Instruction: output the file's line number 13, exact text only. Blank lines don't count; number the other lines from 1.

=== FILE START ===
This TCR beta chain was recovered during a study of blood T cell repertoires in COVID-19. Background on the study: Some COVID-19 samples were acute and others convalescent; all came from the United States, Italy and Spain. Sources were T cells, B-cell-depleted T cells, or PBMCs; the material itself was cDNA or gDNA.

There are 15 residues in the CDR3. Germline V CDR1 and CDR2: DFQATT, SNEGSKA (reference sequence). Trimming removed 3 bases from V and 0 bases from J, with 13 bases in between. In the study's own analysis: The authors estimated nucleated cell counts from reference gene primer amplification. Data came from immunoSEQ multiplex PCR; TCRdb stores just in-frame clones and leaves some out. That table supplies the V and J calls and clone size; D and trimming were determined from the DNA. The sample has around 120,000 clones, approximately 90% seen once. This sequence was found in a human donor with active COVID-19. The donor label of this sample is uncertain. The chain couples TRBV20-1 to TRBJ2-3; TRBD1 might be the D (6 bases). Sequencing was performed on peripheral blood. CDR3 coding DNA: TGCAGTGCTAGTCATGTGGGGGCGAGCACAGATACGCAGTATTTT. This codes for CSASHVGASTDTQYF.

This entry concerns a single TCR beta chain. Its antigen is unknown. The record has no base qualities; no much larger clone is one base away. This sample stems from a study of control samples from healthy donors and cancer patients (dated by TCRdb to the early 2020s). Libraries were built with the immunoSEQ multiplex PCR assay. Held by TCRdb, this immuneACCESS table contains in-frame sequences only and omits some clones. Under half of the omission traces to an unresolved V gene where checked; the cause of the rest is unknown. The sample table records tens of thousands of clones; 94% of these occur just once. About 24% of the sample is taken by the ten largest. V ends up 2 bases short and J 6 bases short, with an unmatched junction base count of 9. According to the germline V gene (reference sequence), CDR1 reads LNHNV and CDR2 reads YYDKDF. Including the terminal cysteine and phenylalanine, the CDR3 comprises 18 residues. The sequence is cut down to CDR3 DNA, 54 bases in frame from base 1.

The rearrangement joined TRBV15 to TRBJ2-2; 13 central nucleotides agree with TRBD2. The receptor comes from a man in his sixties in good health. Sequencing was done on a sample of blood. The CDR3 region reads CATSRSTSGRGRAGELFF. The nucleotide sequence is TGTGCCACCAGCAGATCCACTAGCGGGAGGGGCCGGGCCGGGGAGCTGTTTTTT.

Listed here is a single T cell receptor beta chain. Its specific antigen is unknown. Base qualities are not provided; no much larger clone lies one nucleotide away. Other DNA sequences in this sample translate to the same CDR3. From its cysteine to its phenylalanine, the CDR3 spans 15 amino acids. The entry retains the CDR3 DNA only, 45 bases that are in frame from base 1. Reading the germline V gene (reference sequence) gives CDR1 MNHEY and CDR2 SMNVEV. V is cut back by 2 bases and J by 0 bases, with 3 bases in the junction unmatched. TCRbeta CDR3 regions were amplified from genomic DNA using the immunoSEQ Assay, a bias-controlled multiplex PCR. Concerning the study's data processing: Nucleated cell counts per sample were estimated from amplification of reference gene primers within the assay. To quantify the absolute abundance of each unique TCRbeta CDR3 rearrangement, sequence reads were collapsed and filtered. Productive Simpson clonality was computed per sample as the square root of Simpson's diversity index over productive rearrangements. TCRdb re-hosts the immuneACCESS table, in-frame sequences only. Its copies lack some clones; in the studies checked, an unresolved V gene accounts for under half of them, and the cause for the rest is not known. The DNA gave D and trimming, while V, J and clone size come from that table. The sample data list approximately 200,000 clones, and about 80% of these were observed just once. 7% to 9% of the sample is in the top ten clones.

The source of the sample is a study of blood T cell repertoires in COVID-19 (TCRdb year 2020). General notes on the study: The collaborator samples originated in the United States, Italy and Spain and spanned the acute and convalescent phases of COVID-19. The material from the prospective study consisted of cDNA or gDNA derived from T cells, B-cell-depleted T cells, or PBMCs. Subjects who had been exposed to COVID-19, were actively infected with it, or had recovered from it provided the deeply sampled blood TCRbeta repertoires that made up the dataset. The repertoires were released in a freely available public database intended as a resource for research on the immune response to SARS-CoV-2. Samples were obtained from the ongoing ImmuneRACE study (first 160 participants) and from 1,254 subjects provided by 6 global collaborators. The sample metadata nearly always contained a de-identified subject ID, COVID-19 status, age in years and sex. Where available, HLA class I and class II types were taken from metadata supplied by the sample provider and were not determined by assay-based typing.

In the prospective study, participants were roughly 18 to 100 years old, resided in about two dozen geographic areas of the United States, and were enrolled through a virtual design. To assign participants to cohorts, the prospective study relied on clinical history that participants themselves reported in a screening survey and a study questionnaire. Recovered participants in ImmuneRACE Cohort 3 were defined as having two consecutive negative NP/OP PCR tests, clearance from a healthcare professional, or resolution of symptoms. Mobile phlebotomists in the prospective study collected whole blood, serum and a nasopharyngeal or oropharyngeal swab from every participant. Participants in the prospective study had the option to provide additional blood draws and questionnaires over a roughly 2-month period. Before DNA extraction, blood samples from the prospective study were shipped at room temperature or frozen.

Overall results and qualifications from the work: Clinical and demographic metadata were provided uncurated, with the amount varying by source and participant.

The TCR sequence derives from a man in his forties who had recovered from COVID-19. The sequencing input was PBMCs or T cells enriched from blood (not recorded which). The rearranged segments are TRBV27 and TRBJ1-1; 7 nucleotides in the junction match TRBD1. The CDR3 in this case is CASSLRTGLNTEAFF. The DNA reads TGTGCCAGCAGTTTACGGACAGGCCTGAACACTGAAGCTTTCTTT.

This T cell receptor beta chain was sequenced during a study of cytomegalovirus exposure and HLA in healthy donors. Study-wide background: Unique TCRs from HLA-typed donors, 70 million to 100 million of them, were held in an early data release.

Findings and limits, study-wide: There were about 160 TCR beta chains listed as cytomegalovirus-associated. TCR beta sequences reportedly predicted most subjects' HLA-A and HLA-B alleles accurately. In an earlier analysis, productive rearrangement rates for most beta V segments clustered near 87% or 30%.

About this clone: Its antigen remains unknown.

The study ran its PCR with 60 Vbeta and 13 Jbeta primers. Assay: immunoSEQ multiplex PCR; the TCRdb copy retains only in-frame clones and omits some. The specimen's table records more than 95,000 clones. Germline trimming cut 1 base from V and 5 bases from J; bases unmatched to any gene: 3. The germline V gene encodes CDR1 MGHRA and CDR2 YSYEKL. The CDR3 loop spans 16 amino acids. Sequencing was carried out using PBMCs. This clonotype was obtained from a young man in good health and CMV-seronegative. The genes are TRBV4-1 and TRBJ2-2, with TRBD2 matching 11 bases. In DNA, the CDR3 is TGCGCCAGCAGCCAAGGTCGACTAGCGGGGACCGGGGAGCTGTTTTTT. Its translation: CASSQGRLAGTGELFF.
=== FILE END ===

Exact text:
The study ran its PCR with 60 Vbeta and 13 Jbeta primers. Assay: immunoSEQ multiplex PCR; the TCRdb copy retains only in-frame clones and omits some. The specimen's table records more than 95,000 clones. Germline trimming cut 1 base from V and 5 bases from J; bases unmatched to any gene: 3. The germline V gene encodes CDR1 MGHRA and CDR2 YSYEKL. The CDR3 loop spans 16 amino acids. Sequencing was carried out using PBMCs. This clonotype was obtained from a young man in good health and CMV-seronegative. The genes are TRBV4-1 and TRBJ2-2, with TRBD2 matching 11 bases. In DNA, the CDR3 is TGCGCCAGCAGCCAAGGTCGACTAGCGGGGACCGGGGAGCTGTTTTTT. Its translation: CASSQGRLAGTGELFF.